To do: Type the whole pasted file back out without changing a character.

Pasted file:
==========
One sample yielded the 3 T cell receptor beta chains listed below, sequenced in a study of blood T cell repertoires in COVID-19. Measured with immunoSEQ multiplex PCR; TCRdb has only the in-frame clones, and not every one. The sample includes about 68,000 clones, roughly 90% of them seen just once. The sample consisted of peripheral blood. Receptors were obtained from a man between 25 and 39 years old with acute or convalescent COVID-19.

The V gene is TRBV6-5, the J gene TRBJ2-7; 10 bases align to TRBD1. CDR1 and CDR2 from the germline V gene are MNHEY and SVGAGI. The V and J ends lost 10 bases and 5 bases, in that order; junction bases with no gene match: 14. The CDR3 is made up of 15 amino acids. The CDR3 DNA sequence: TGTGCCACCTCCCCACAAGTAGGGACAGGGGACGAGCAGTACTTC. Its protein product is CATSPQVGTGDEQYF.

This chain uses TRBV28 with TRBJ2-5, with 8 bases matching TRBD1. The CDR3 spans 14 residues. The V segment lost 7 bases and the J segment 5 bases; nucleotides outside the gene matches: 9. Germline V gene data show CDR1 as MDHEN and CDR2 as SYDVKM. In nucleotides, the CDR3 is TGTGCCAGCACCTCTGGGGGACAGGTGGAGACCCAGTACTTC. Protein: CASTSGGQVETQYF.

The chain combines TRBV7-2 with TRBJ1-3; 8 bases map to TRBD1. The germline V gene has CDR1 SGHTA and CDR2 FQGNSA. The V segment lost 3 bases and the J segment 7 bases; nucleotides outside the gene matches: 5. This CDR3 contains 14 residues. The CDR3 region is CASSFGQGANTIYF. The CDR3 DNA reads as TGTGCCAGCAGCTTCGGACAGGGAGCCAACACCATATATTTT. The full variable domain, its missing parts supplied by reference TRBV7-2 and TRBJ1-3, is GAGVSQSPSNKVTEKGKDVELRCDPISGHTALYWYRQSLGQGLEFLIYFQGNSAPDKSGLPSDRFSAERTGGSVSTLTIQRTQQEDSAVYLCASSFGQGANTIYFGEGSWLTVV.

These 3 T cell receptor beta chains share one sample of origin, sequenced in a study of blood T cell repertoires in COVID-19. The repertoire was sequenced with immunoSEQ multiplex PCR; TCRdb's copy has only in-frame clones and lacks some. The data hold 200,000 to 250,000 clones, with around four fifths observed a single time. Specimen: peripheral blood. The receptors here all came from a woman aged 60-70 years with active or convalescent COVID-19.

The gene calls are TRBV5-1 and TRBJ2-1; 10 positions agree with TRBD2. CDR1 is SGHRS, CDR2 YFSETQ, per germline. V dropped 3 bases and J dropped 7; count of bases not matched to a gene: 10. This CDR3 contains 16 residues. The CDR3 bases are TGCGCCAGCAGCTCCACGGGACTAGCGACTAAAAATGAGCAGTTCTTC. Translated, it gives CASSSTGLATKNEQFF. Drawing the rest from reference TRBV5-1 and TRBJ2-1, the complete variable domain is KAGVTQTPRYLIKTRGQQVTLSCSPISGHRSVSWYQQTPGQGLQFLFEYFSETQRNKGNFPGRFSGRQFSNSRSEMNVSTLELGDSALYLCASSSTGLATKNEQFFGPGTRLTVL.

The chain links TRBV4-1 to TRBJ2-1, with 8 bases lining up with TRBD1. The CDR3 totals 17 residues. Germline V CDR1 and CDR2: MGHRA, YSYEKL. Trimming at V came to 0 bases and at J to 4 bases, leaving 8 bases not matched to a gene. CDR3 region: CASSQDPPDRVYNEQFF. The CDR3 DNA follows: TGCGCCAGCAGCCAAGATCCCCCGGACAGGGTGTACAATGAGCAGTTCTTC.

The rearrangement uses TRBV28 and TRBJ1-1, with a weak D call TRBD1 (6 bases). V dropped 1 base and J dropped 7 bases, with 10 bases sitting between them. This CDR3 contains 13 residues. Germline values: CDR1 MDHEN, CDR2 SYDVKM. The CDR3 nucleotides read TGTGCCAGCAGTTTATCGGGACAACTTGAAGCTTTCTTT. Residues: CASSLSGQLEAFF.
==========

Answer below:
One sample yielded the 3 T cell receptor beta chains listed below, sequenced in a study of blood T cell repertoires in COVID-19. Measured with immunoSEQ multiplex PCR; TCRdb has only the in-frame clones, and not every one. The sample includes about 68,000 clones, roughly 90% of them seen just once. The sample consisted of peripheral blood. Receptors were obtained from a man between 25 and 39 years old with acute or convalescent COVID-19.

The V gene is TRBV6-5, the J gene TRBJ2-7; 10 bases align to TRBD1. CDR1 and CDR2 from the germline V gene are MNHEY and SVGAGI. The V and J ends lost 10 bases and 5 bases, in that order; junction bases with no gene match: 14. The CDR3 is made up of 15 amino acids. The CDR3 DNA sequence: TGTGCCACCTCCCCACAAGTAGGGACAGGGGACGAGCAGTACTTC. Its protein product is CATSPQVGTGDEQYF.

This chain uses TRBV28 with TRBJ2-5, with 8 bases matching TRBD1. The CDR3 spans 14 residues. The V segment lost 7 bases and the J segment 5 bases; nucleotides outside the gene matches: 9. Germline V gene data show CDR1 as MDHEN and CDR2 as SYDVKM. In nucleotides, the CDR3 is TGTGCCAGCACCTCTGGGGGACAGGTGGAGACCCAGTACTTC. Protein: CASTSGGQVETQYF.

The chain combines TRBV7-2 with TRBJ1-3; 8 bases map to TRBD1. The germline V gene has CDR1 SGHTA and CDR2 FQGNSA. The V segment lost 3 bases and the J segment 7 bases; nucleotides outside the gene matches: 5. This CDR3 contains 14 residues. The CDR3 region is CASSFGQGANTIYF. The CDR3 DNA reads as TGTGCCAGCAGCTTCGGACAGGGAGCCAACACCATATATTTT. The full variable domain, its missing parts supplied by reference TRBV7-2 and TRBJ1-3, is GAGVSQSPSNKVTEKGKDVELRCDPISGHTALYWYRQSLGQGLEFLIYFQGNSAPDKSGLPSDRFSAERTGGSVSTLTIQRTQQEDSAVYLCASSFGQGANTIYFGEGSWLTVV.

These 3 T cell receptor beta chains share one sample of origin, sequenced in a study of blood T cell repertoires in COVID-19. The repertoire was sequenced with immunoSEQ multiplex PCR; TCRdb's copy has only in-frame clones and lacks some. The data hold 200,000 to 250,000 clones, with around four fifths observed a single time. Specimen: peripheral blood. The receptors here all came from a woman aged 60-70 years with active or convalescent COVID-19.

The gene calls are TRBV5-1 and TRBJ2-1; 10 positions agree with TRBD2. CDR1 is SGHRS, CDR2 YFSETQ, per germline. V dropped 3 bases and J dropped 7; count of bases not matched to a gene: 10. This CDR3 contains 16 residues. The CDR3 bases are TGCGCCAGCAGCTCCACGGGACTAGCGACTAAAAATGAGCAGTTCTTC. Translated, it gives CASSSTGLATKNEQFF. Drawing the rest from reference TRBV5-1 and TRBJ2-1, the complete variable domain is KAGVTQTPRYLIKTRGQQVTLSCSPISGHRSVSWYQQTPGQGLQFLFEYFSETQRNKGNFPGRFSGRQFSNSRSEMNVSTLELGDSALYLCASSSTGLATKNEQFFGPGTRLTVL.

The chain links TRBV4-1 to TRBJ2-1, with 8 bases lining up with TRBD1. The CDR3 totals 17 residues. Germline V CDR1 and CDR2: MGHRA, YSYEKL. Trimming at V came to 0 bases and at J to 4 bases, leaving 8 bases not matched to a gene. CDR3 region: CASSQDPPDRVYNEQFF. The CDR3 DNA follows: TGCGCCAGCAGCCAAGATCCCCCGGACAGGGTGTACAATGAGCAGTTCTTC.

The rearrangement uses TRBV28 and TRBJ1-1, with a weak D call TRBD1 (6 bases). V dropped 1 base and J dropped 7 bases, with 10 bases sitting between them. This CDR3 contains 13 residues. Germline values: CDR1 MDHEN, CDR2 SYDVKM. The CDR3 nucleotides read TGTGCCAGCAGTTTATCGGGACAACTTGAAGCTTTCTTT. Residues: CASSLSGQLEAFF.